IMF members pledge to avoid competitive currency devaluations

The IMFC said in a communique that members also recognised the need to continue to step up dialogue on trade and improve the World Trade Organization. PHOTO: AFP

NUSA DUA, BALI - Economic chiefs from countries around the world - including China and the US, which have been warring over the falling yuan - pledged on Saturday (Oct 13) to refrain from competitive devaluations of their currencies.

Strong fundamentals, sound policies, and a resilient international monetary system are crucial to the stability of exchange rates, and contribute to sustainable growth and investment, the steering committee of the International Monetary Fund (IMF) said in its communique after a meeting in Bali.

"Flexible exchange rates, where feasible, can serve as a shock absorber," the International Monetary and Financial Committee (IMFC) said.

"We recognise that excessive volatility or disorderly movements in exchange rates can have adverse implications for economic and financial stability. We will refrain from competitive devaluations and will not target our exchange rates for competitive purposes."

Currency devaluation has been a recent tussling point between China and the US, raising already heightened tensions between two economic locked in a tit-for-tat trade war.

The yuan has plunged more than 9 per cent against the US dollar this past six months, provoking claims from the US that China is engaging in currency manipulation to bolsters its competitiveness.

Beijing has roundly denied the accusation as "groundless speculation".

Talk of currency manipulation has dogged the annual meetings of the International Monetary Fund (IMF) and World Bank in Bali this week.

The governor of China's central Bank Yi Gang on Saturday told his fellow IMFC members that his country will continue to let the market play a decisive role in formation of the yuan exchange rate.

"We will not engage in competitive devaluation, and will not use the exchange rate as a tool to deal with trade fictions," he said.

US Treasury Secretary Steven Mnuchin, yet another member of the IMFC, said that Chinese officials had informed him that a further depreciation of the yuan was not in Beijing's interest.

"The currency issue is an important issue for us in trade, and will be part of our trade discussions," he told reporters on Saturday.

"We want to make sure that depreciation is not being used for competitive purposes in trade."

His Treasury is set to release a closely-watched report on currency manipulation next week - and Mr Mnuchin has been facing pressure from the White House to name China a currency manipulator.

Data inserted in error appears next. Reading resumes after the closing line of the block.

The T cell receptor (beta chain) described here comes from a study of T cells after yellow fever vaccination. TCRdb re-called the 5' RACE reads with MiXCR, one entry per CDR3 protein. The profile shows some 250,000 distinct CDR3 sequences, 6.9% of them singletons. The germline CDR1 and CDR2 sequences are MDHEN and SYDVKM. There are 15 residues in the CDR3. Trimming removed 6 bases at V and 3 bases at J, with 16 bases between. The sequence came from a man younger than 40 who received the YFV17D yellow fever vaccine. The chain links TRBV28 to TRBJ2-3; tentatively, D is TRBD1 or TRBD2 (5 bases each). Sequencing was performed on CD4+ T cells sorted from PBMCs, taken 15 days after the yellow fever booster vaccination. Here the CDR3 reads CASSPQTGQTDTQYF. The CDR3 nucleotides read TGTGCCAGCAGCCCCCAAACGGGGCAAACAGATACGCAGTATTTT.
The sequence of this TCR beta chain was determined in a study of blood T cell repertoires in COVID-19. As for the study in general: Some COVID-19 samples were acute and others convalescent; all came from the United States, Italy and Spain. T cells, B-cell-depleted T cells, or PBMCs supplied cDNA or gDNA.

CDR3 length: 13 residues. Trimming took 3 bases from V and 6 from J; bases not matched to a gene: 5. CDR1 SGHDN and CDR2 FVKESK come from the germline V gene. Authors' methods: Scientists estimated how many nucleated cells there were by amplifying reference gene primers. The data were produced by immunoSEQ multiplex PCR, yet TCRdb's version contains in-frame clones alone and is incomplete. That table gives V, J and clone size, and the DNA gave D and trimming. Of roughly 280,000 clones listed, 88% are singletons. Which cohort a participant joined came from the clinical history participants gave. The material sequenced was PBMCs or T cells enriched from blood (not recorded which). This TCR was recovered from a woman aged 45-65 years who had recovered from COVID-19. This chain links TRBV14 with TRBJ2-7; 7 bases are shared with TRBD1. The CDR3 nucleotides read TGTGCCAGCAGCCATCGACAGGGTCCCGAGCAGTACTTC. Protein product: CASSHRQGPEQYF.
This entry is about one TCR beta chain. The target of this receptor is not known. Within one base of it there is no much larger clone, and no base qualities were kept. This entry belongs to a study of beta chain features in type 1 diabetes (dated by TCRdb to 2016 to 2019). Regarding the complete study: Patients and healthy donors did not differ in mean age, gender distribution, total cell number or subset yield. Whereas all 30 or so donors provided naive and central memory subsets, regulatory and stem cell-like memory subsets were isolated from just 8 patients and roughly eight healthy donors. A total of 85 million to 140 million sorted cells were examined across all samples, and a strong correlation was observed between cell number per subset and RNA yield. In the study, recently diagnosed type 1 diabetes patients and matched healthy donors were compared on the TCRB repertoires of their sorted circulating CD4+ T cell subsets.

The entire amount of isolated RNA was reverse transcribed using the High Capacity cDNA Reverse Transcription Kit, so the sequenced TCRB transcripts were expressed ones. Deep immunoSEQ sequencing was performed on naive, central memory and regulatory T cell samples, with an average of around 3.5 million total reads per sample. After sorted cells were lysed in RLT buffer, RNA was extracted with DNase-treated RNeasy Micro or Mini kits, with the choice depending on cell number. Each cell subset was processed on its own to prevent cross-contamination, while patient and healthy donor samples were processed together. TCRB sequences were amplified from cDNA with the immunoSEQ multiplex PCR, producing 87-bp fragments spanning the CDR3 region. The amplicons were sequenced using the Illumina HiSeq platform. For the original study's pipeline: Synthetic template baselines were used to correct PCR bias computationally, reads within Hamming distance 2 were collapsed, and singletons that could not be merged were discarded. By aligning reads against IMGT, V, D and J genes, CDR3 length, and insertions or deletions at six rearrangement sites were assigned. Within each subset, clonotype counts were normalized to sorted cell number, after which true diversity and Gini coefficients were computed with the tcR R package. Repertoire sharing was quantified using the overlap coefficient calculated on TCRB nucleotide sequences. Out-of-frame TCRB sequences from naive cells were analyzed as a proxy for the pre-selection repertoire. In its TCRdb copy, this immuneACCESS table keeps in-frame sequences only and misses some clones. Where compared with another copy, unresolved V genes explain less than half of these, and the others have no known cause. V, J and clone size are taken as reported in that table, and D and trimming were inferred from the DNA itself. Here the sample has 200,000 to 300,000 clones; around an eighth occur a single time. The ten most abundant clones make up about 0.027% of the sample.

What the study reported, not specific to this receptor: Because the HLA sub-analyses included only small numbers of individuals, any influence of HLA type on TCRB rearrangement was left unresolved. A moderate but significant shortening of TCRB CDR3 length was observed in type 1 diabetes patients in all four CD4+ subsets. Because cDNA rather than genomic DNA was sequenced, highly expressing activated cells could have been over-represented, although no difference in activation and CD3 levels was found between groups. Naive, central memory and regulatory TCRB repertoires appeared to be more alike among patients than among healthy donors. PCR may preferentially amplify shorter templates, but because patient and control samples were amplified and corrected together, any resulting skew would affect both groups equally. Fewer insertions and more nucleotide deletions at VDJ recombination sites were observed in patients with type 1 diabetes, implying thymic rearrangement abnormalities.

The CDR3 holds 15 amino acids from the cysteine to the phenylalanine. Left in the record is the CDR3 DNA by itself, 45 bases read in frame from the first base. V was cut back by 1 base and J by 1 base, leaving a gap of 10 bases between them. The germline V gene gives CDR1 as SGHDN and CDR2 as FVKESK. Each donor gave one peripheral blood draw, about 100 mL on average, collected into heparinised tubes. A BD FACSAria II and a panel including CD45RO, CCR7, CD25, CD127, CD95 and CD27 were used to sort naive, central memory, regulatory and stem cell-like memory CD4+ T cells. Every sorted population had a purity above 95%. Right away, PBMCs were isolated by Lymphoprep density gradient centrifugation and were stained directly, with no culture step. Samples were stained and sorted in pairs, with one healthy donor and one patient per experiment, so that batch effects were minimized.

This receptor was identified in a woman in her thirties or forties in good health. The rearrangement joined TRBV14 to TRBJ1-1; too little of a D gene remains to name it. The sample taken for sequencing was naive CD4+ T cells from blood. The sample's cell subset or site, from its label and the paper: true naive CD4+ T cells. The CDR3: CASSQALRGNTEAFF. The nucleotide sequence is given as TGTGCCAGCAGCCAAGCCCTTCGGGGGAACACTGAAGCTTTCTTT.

But sources with knowledge of the report told Bloomberg that Treasury staff have advised Mr Mnuchin that China is not, in fact, manipulating the yuan.

The IMF as well has dismissed charges that China is deliberately devaluing its currency, with managing director Christine Lagarde maintaining that the yuan's decline was merely a reflection of the strong US dollar.

On Friday, the deputy director of the fund's Asia and Pacific Department Markus Rodlauer said: "According to our framework, the exchange rate of the (yuan) is not out of line. It is broadly in line with the fundamentals."

Recent trade disputes cast a long shadow on this week's meetings, which saw repeated calls to defend and update the multilateral trading system to ensure that the gains from trade are more evenly distributed.

This was echoed by the IMFC - a 24-member committee that deliberates on the principal policy issues facing the IMF - which on Saturday pledged to enhance cooperation to tackled shared challenges.

"We recognise the need to continue to step up dialogue and actions to mitigate risks and enhance confidence in international trade, including on ways to improve the World Trade Organisation to face current and future challenges," it said.

"We acknowledge that free, fair and mutually-beneficial good and services trade and investment and investment are key engines for growth and job creation." Ms Lagarde told a press conference that de-escalating of trade tensions, and dialogue is crucial.

"My message is: steer the boat, don't drift, and sail together, because we will be stronger together," she said.

"Focus on your policies, make sure that they are the right ones in the face of economic developments. Don't drift. And cooperate as much as we can because we are stronger together."

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